Moving to a new country brought many changes. MANY changes.
But the stage we are in life would have brought so much changes anyway. Jack will be attending Florida State by the end of this month. Neil started high school. Young adults we love as our own are heading to other universities, new jobs, many different paths. These kids we watched grow up are so grown up! Wasn’t kindergarten just a moment ago? Weren’t they all Cub Scouts and Brownies just last month?
I think of kids in Jack’s kindergarten class and the plans they are making, the dreams they are pursuing. Amazing.
We are watching Neil’s classmates make plans and choices for high school – cheer, dance or theater, basketball or football, band, honors classes or/and vocational classes. Neil’s new school has a college fair in a few weeks. Neil’s planning on making a permanent friend of the University of Oregon representative. Neil has to wear a uniform to school, but he has figured out he can sport his Ducks socks that day.
In my Facebook feed, this memory photo showed up. It’s Neil, Graeme and Jack the day before school started last year. We didn’t even know Panama was on the horizon. Julie was teaching so I took the boys. They really didn’t need me. Two of them were drivers already! But it was tradition so I made them pile into my car and we headed to the bowling alley.
Turns out this photo marks the end of a back-to-school tradition. Each year Julie and I would take the kids bowling before school started. We had quite a crew when the tradition started. Jack might have been in 2nd grade, Neil in preschool. Graeme in 1st grade. We also had Morgan, Gavin, Quinn, and maybe an additional friend or two. Morgan and Gavin went off to college; Quinn is in Colorado.
Graeme started his senior year today. We are in Panama.
And a favorite tradition has become a treasured memory.
I sat down at my kitchen table for my morning cup of coffee when I spied a very tall, very thin ladder out the window. Wait, there’s a leg at the top of that ladder. What? That does not look safe. And then I heard the chainsaw. I’m pretty sure that really isn’t safe. I wasn’t here the last time the gardener came, but I’m thinking that’s Jorge up there.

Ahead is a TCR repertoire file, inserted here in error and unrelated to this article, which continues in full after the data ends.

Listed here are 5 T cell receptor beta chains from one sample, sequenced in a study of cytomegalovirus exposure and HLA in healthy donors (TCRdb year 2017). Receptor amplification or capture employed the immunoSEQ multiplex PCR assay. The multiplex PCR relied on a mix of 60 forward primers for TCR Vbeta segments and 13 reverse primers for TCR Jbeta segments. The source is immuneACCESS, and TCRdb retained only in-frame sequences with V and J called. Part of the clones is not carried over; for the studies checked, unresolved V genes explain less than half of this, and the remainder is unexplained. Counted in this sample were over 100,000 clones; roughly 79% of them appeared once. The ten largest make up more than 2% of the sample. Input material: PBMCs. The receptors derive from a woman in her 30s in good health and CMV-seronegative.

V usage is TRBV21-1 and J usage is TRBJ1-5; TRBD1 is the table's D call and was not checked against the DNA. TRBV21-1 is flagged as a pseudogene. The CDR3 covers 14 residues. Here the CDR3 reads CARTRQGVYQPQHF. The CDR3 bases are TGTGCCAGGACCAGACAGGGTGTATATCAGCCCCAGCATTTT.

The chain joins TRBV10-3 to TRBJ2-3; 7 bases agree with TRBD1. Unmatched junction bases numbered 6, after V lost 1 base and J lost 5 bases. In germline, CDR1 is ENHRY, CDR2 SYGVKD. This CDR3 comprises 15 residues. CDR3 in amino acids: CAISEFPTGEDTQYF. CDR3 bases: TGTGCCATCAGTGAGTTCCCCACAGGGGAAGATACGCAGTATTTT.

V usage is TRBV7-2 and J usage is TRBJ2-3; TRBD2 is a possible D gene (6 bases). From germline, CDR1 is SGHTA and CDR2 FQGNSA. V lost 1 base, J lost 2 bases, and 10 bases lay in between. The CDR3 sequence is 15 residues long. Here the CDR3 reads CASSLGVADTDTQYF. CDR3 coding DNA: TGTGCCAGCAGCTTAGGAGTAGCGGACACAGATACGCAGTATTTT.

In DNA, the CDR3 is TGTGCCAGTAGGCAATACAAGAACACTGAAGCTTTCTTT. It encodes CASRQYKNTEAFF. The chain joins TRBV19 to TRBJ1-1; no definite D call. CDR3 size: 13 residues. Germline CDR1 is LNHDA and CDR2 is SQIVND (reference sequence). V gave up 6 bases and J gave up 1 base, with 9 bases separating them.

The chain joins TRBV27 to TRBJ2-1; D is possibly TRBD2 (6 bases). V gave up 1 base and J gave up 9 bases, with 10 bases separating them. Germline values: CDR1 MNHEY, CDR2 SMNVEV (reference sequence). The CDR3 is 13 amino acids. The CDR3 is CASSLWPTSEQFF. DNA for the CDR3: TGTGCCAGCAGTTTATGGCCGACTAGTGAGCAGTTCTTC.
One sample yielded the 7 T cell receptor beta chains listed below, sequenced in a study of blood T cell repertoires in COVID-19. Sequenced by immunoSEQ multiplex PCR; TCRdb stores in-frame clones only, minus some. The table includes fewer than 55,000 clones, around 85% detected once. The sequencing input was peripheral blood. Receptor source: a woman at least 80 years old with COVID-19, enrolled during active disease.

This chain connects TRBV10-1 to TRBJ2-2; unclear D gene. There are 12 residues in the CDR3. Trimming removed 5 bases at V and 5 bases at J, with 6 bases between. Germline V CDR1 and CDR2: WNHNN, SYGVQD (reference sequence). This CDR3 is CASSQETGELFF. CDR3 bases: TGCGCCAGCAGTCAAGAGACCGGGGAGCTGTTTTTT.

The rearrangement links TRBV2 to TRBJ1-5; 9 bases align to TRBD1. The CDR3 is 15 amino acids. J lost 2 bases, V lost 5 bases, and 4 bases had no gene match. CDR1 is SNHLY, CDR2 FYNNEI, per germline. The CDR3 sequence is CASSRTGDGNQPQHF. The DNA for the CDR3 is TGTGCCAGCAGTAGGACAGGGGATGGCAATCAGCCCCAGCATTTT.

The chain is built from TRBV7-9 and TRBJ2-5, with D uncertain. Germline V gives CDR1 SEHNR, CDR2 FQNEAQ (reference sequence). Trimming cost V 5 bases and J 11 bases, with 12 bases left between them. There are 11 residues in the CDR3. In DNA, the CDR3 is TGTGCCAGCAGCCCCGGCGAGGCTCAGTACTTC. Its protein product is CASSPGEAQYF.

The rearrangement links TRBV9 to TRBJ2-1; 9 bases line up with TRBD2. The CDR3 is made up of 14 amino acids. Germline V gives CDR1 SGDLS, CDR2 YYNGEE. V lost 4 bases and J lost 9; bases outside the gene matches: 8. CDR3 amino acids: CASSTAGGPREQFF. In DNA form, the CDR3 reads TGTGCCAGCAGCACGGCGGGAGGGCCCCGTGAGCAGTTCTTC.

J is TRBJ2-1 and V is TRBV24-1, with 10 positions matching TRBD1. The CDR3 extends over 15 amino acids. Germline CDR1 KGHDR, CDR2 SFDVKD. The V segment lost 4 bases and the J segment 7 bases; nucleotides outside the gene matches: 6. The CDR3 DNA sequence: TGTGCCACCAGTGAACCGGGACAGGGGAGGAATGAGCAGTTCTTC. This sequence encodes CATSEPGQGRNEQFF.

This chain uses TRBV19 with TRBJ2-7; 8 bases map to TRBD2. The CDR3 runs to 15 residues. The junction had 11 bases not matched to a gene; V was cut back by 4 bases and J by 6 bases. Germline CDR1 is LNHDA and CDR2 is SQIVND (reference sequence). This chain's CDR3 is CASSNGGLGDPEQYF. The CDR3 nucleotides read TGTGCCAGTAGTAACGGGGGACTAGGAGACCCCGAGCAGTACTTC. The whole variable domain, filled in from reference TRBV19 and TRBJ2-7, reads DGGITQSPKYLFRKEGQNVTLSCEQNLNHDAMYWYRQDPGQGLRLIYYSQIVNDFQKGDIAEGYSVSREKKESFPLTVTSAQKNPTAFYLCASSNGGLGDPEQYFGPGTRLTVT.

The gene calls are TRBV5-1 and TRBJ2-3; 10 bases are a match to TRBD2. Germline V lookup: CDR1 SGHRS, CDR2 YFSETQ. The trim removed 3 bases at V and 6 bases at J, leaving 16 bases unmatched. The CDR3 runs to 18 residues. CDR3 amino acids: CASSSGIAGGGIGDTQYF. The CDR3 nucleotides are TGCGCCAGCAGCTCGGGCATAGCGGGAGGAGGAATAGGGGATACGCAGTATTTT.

No lawnmowers (that I have seen) in Panama, just weed-wackers. Even when the huge open space next to us was trimmed.
In California, it seemed as if malls were dying a slow death. Too much online competition, alternative spots or specialty stores, or just not enough disposable income. Maybe it is just a temporary decline.
But in Panama, malls are everywhere. Big malls, little malls, strip malls. They all have a mall name: Multiplaza Mall, AltaPlaza Mall, Ocean Mall, Multicentro Mall, Soho Mall, Albrook Mall (the largest in Latin America I am told), Metro Mall, etc.
Everyone charges for parking. Even many of the strip malls. And if the mall doesn’t charge for parking, there are often men who post orange cones in parking spaces and then ask for money to let you park there.
The photo above is from AltaPlaza. It’s very close to us, smaller than Albrook so it feels more manageable. We are guessing it is very new. Parking gates and payment stations aren’t up and running yet.
For us AltaPlaza is perfect — the A/C is on high, there’s a movie theater with subtitled movies (subtitles in Spanish means the dialogue is mostly likely in English) and somewhere to eat.
Neil survived his first day of high school! New country, new home, new school! This kid is knocking it out of the park. High school is daunting enough but Neil put on a uniform and walked into the unknown. I swear he’s the bravest of us all.
I’m so proud of him.
He has 7 classes, including the dreaded P.E. His P.E. teacher is the basketball coach. That worked out nicely! He’s taking honors geometry, English, world history, Spanish, biology and graphic design.
We were playing progressive rum at the kitchen table when we heard the doorbell ring. Two of the cutest neighbors brought a Welcome-to-the-Neighborhood gift. The best kind of gift — DESSERT!
Miguel and Sebastian were the sweetest emissaries and treated us to a pretty in-depth discussion of where to buy the best candy.
They are clearly our favorite neighbors now!
In between crushed lampshades and ridiculously wrapped rocks, we uncover items that bring back memories. Beds are sporting quilts made by my grandma and my mom. Glassware I bought when I was 25 and travelled to Prague to work for an English-language newspaper (Prognosis). These glasses have survived the ’94 Northridge Quake, a couple Santa Clarita moves, being on shelves in a room that boys would play in, and now they have survived U.S. Customs and a container trip to Panama. Tucked next to them were crystal shot glasses a friend brought back from Czechoslovakia for our wedding.